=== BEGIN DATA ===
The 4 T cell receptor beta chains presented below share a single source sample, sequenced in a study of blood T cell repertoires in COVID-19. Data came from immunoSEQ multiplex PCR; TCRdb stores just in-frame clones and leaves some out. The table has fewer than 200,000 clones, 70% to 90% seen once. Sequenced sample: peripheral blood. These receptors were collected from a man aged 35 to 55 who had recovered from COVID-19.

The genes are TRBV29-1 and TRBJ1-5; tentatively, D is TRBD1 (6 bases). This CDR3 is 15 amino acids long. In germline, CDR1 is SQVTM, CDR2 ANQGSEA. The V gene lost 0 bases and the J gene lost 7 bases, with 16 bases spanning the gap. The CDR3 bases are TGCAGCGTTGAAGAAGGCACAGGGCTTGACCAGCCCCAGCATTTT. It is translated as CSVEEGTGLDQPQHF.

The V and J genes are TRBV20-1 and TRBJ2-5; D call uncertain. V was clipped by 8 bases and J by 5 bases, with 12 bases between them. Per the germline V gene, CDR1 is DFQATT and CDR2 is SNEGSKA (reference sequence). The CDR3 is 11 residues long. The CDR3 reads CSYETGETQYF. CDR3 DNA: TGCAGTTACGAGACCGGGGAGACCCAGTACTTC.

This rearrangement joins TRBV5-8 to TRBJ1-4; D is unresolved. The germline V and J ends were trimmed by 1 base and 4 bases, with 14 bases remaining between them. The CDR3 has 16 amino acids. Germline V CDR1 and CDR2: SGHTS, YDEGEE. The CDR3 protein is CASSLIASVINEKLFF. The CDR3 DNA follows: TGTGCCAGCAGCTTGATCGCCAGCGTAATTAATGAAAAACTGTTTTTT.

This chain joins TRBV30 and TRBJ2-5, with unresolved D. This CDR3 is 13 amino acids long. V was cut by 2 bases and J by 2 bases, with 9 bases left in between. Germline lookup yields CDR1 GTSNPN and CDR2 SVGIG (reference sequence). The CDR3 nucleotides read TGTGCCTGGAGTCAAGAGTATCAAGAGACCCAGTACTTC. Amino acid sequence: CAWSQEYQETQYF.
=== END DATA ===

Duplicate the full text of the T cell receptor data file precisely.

The 4 T cell receptor beta chains presented below share a single source sample, sequenced in a study of blood T cell repertoires in COVID-19. Data came from immunoSEQ multiplex PCR; TCRdb stores just in-frame clones and leaves some out. The table has fewer than 200,000 clones, 70% to 90% seen once. Sequenced sample: peripheral blood. These receptors were collected from a man aged 35 to 55 who had recovered from COVID-19.

The genes are TRBV29-1 and TRBJ1-5; tentatively, D is TRBD1 (6 bases). This CDR3 is 15 amino acids long. In germline, CDR1 is SQVTM, CDR2 ANQGSEA. The V gene lost 0 bases and the J gene lost 7 bases, with 16 bases spanning the gap. The CDR3 bases are TGCAGCGTTGAAGAAGGCACAGGGCTTGACCAGCCCCAGCATTTT. It is translated as CSVEEGTGLDQPQHF.

The V and J genes are TRBV20-1 and TRBJ2-5; D call uncertain. V was clipped by 8 bases and J by 5 bases, with 12 bases between them. Per the germline V gene, CDR1 is DFQATT and CDR2 is SNEGSKA (reference sequence). The CDR3 is 11 residues long. The CDR3 reads CSYETGETQYF. CDR3 DNA: TGCAGTTACGAGACCGGGGAGACCCAGTACTTC.

This rearrangement joins TRBV5-8 to TRBJ1-4; D is unresolved. The germline V and J ends were trimmed by 1 base and 4 bases, with 14 bases remaining between them. The CDR3 has 16 amino acids. Germline V CDR1 and CDR2: SGHTS, YDEGEE. The CDR3 protein is CASSLIASVINEKLFF. The CDR3 DNA follows: TGTGCCAGCAGCTTGATCGCCAGCGTAATTAATGAAAAACTGTTTTTT.

This chain joins TRBV30 and TRBJ2-5, with unresolved D. This CDR3 is 13 amino acids long. V was cut by 2 bases and J by 2 bases, with 9 bases left in between. Germline lookup yields CDR1 GTSNPN and CDR2 SVGIG (reference sequence). The CDR3 nucleotides read TGTGCCTGGAGTCAAGAGTATCAAGAGACCCAGTACTTC. Amino acid sequence: CAWSQEYQETQYF.